But to myself they turned (since none puts by
The curtain I have drawn for you, but I)
And seemed as they would ask me, if they durst,
How such a glance came there; so, not the first
Are you to turn and ask thus. Sir, ’twas not
Her husband’s presence only, called that spot
Of joy into the Duchess’ cheek; perhaps
Fra Pandolf chanced to say, “Her mantle laps
Over my lady’s wrist too much,” or “Paint
Must never hope to reproduce the faint
Half-flush that dies along her throat.” Such stuff
Was courtesy, she thought, and cause enough
For calling up that spot of joy. She had
A heart—how shall I say?— too soon made glad,
Too easily impressed; she liked whate’er
She looked on, and her looks went everywhere.
Sir, ’twas all one! My favour at her breast,
The dropping of the daylight in the West,
The bough of cherries some officious fool
Broke in the orchard for her, the white mule
She rode with round the terrace—all and each
Would draw from her alike the approving speech,
Or blush, at least. She thanked men—good! but thanked
Somehow—I know not how—as if she ranked
My gift of a nine-hundred-years-old name
With anybody’s gift. Who’d stoop to blame
This sort of trifling? Even had you skill
In speech—which I have not—to make your will
Quite clear to such an one, and say, “Just this
Or that in you disgusts me; here you miss,
Or there exceed the mark”—and if she let
Herself be lessoned so, nor plainly set
Her wits to yours, forsooth, and made excuse—
- E’en then would be some stooping; and I choose
Never to stoop. Oh, sir, she smiled, no doubt,
Whene’er I passed her; but who passed without
Much the same smile? This grew; I gave commands;
Then all smiles stopped together. There she stands
As if alive. Will’t please you rise? We’ll meet
The company below, then. I repeat,
The Count your master’s known munificence
Is ample warrant that no just pretense
Of mine for dowry will be disallowed;
Though his fair daughter’s self, as I avowed
At starting, is my object. Nay, we’ll go
Together down, sir. Notice Neptune, though,
Taming a sea-horse, thought a rarity,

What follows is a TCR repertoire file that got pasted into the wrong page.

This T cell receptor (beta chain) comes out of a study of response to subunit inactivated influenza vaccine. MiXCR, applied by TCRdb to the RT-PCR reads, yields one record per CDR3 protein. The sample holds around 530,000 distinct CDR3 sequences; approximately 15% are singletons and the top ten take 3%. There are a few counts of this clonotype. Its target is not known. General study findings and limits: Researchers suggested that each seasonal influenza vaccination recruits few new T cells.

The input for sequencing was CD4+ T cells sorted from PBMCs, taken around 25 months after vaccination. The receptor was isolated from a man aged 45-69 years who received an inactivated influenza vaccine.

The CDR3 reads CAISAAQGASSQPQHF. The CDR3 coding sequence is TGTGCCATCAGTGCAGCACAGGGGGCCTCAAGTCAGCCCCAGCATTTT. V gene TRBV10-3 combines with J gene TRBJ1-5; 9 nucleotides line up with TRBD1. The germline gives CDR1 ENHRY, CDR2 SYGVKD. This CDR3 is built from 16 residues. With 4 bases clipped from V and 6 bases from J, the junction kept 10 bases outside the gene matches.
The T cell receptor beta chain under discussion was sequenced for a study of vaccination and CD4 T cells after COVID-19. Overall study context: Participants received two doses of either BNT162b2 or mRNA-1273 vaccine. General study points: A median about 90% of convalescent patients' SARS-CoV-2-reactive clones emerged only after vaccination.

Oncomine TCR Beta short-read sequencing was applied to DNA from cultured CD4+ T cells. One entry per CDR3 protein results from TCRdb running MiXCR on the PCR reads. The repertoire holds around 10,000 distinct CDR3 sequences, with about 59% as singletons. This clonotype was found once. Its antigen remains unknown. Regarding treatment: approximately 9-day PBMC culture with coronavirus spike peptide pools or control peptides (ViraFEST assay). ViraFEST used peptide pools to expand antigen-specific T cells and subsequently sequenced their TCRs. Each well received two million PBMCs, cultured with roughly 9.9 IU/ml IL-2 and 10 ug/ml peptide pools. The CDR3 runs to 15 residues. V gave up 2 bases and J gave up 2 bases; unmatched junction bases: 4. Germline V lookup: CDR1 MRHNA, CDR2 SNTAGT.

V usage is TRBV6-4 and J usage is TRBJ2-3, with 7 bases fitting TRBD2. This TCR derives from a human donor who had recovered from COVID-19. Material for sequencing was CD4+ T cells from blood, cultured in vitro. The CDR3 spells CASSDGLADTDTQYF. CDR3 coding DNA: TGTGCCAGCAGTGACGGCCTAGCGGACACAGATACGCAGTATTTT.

Which Claus of Innsbruck cast in bronze for me!
Line by Line Analysis of My Last Duchess
My Last Duchess, a dramatic monologue, is a single stanza poem made up of heroic couplets (heroic is a term used for iambic lines), all fully rhyming.
Lines 1 - 4
The speaker is a man of means, a duke no less, of Ferrara most likely, a town in Italy. He is very much in charge of things, the reader introduced to him as he is about to show off an unusual painting to an anonymous guest.
Who he addresses is unknown at first but later it becomes clear that the listener is an envoy (marriage broker, emissary) representing another aristocrat.
Perhaps he is pointing a refined finger as the first line starts. Obviously this is the interior of his home, his house, his palace? If that first line is innocent enough, the second line immediately darkens proceedings.
- The woman in question is no longer alive but looks alive in the painting. What an odd thing to say. Of course a painting shows a person alive and not the opposite, dead.
So the reader's antennae are beginning to twitch already. What sort of a man have we here? The speaker thinks the picture a wonder, now perhaps because he's had a little time to digest it and ponder on the fact that his wife is no more.
- Does this imply that, when the painting was first hung, he couldn't stand to look at it because it reminded him of her beauty, her character? Or maybe the portrait was done too well, was too lifelike and so he felt compelled to put it behind a curtain? Out of guilt?